Mr Zulu referred to the allocations for the Mandela and Luthuli museums and asked what criteria had been used to decide on the amounts allocated to each museum, being R13.8 million and R5.3 million respectively.
Mr Ndima said that the disbursements to the Mandela and Luthuli Museums were different because the two museums differed in size. The Luthuli Museum was one solid site whereas the Mandela Museum had three sites. The issue was about space and hence it impacted upon budget allocations.
Mr Zulu referred to the amount of R65m allocated to libraries and asked how many libraries were going to be constructed with the funds.
The Chairperson said that the Video and Film Foundation had raised grievances of local actors about foreign actors being paid more than the local actors received. She asked what criteria were used to determine remuneration.
Mr Wakashe said that salaries of actors depended upon differentiation on scales, and would also depend on the achievements of actors or actresses. He pointed out that foreign actors fell within certain earning brackets and unfortunately they would attract higher salaries and this must just be accepted as a fact.
Mr Maluleka said that he no longer attended Freedom Day celebrations. He said that these celebrations tended to be one sided, and cater mostly for the youth. Mr Maluleka felt that some of the music on offer at the celebrations was not necessarily bad, but that it did not instill good values in youth, as it spoke to drugs and alternative lifestyles. He believed that the music being played should attempt to change the outlook of the youth and have a positive influence.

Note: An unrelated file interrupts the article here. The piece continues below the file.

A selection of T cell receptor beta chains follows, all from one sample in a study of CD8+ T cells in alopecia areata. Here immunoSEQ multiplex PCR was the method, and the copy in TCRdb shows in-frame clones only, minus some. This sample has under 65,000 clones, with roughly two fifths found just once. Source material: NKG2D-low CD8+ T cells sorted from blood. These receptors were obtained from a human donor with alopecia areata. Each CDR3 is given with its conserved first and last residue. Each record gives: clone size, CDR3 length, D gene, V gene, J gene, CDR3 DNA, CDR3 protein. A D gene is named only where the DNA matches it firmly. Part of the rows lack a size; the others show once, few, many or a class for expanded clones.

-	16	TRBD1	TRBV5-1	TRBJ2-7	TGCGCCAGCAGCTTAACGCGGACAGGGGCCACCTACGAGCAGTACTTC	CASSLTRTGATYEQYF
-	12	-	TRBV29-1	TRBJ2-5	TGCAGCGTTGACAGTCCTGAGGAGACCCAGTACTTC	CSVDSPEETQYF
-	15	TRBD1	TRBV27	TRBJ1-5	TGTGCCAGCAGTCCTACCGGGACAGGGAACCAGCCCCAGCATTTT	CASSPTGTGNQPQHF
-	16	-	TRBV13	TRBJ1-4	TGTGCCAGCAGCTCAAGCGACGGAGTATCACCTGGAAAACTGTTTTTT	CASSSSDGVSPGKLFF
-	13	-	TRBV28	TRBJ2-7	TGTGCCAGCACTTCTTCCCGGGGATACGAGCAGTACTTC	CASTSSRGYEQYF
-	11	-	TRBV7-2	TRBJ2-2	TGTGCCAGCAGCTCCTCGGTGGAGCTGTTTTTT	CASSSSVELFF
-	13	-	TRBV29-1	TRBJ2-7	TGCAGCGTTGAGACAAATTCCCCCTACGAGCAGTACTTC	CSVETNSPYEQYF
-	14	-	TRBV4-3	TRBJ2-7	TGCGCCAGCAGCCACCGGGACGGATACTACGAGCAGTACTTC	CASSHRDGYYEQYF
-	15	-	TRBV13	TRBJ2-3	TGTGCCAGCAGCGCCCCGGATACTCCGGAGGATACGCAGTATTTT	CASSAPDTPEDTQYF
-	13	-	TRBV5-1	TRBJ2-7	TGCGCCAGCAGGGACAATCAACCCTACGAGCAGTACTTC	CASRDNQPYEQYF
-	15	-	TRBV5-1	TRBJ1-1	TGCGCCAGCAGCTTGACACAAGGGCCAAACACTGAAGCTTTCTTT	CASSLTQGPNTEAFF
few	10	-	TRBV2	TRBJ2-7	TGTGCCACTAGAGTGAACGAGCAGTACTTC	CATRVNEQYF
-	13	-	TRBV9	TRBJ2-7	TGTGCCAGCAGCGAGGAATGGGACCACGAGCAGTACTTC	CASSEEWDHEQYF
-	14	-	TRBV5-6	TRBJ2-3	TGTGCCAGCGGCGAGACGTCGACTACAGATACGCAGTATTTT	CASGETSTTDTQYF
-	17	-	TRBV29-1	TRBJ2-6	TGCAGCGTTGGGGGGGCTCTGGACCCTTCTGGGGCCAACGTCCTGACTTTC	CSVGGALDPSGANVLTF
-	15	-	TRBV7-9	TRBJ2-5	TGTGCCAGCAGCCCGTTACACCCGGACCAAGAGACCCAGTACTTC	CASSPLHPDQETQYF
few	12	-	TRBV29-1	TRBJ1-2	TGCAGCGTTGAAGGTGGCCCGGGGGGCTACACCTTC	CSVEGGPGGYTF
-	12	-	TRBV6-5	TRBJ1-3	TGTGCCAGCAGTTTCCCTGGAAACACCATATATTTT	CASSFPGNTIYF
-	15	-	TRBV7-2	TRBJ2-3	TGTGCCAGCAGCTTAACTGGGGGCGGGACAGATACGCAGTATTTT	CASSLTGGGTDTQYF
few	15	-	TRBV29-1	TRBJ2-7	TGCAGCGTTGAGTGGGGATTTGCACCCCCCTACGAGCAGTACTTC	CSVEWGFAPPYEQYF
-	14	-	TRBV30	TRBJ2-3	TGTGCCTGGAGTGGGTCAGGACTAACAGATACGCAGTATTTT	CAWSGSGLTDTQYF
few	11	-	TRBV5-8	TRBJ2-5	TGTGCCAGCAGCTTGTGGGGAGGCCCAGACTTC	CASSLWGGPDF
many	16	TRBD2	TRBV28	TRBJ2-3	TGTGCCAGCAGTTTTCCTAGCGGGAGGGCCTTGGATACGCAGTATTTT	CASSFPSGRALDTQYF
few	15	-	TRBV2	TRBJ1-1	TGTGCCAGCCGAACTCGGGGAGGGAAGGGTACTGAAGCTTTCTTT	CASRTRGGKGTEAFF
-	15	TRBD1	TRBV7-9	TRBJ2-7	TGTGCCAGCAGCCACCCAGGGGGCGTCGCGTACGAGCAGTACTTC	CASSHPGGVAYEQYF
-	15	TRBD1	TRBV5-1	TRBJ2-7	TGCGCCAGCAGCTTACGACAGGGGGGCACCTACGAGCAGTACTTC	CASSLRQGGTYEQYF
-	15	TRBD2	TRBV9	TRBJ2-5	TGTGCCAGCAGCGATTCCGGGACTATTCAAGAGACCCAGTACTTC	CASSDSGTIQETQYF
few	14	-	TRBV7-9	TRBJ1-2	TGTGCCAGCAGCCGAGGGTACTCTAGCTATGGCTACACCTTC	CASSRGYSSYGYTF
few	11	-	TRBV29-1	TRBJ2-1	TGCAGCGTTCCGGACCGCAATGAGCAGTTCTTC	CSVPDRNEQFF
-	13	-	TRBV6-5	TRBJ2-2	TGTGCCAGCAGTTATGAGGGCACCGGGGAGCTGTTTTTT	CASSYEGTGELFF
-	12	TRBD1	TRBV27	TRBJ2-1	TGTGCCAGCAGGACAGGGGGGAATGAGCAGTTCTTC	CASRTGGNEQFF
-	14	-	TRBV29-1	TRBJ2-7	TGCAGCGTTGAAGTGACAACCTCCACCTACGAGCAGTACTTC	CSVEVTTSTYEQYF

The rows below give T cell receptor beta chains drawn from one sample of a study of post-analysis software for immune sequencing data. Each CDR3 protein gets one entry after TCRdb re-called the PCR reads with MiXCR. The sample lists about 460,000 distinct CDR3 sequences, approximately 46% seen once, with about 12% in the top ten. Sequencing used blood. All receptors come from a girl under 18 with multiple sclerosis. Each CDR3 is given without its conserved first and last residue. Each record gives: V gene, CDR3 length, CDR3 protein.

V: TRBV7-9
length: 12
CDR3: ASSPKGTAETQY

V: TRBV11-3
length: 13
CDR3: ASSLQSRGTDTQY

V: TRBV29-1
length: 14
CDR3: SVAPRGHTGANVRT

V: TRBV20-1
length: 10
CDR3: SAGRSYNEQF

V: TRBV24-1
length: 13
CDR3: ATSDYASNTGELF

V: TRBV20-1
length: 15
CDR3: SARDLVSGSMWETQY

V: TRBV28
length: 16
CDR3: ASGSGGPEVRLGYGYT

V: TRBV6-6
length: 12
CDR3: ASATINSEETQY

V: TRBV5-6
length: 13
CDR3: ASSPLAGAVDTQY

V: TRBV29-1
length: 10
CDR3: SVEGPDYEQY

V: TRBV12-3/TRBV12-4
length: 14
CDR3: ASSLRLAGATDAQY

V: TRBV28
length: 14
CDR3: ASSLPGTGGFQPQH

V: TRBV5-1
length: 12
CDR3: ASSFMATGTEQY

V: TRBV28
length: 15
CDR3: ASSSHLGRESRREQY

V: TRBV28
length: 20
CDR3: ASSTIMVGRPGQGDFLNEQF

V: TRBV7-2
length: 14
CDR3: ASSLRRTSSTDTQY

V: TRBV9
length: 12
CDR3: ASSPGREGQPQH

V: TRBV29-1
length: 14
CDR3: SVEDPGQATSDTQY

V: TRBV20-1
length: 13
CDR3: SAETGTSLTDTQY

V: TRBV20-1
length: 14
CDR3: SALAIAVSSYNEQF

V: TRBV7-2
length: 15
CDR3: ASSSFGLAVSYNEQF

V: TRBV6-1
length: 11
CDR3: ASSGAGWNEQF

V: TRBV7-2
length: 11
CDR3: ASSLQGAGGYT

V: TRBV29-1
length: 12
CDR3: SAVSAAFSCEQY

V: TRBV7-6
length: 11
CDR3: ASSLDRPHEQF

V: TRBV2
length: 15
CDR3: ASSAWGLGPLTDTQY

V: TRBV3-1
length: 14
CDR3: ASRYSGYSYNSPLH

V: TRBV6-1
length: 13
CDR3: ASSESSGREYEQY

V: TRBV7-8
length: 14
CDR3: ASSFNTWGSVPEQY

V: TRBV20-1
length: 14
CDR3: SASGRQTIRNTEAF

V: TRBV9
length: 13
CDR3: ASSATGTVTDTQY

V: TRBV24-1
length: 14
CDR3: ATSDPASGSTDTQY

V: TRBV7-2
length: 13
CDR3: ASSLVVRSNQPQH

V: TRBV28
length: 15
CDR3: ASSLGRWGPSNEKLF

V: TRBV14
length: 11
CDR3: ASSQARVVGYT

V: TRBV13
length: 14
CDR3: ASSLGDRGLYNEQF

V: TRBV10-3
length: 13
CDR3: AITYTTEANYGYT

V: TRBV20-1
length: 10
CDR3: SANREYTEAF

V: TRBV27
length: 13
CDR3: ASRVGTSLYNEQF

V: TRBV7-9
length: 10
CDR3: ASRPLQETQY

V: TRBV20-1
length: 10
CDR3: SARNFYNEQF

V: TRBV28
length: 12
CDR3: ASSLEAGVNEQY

Mr Wakashe said that the point made by Mr Maluleka was an important one. He admitted that celebrations in the past had been one-sided. In answer to the question what the Department had done to stimulate patriotism in SA, he conceded that, in the period 1994-2007, the Department had not focused on social cohesion. The Department was therefore currently trying to focus on this. He emphasised that social cohesion did not only apply to blacks but to all South Africans. It was a national issue.
Mr Wakashe also felt that South Africa was too obsessed about the youth, and that younger children were not taken into account. Mr Wakashe stated that the focus needed to be changed, and that children should be provided for in the Department’s budget. For instance, he noted that it had been some time since children’s’ theatre was being offered at Artscape. He posed the question.
Mr Wakashe nonetheless felt that the Department was achieving to some extent what it needed to. There had been some progress in addressing the challenges, but it was too early to say what impact this had made. Mr Wakashe said that South Africa lacked institutions to measure patterns of social cohesion.
The meeting was adjourned.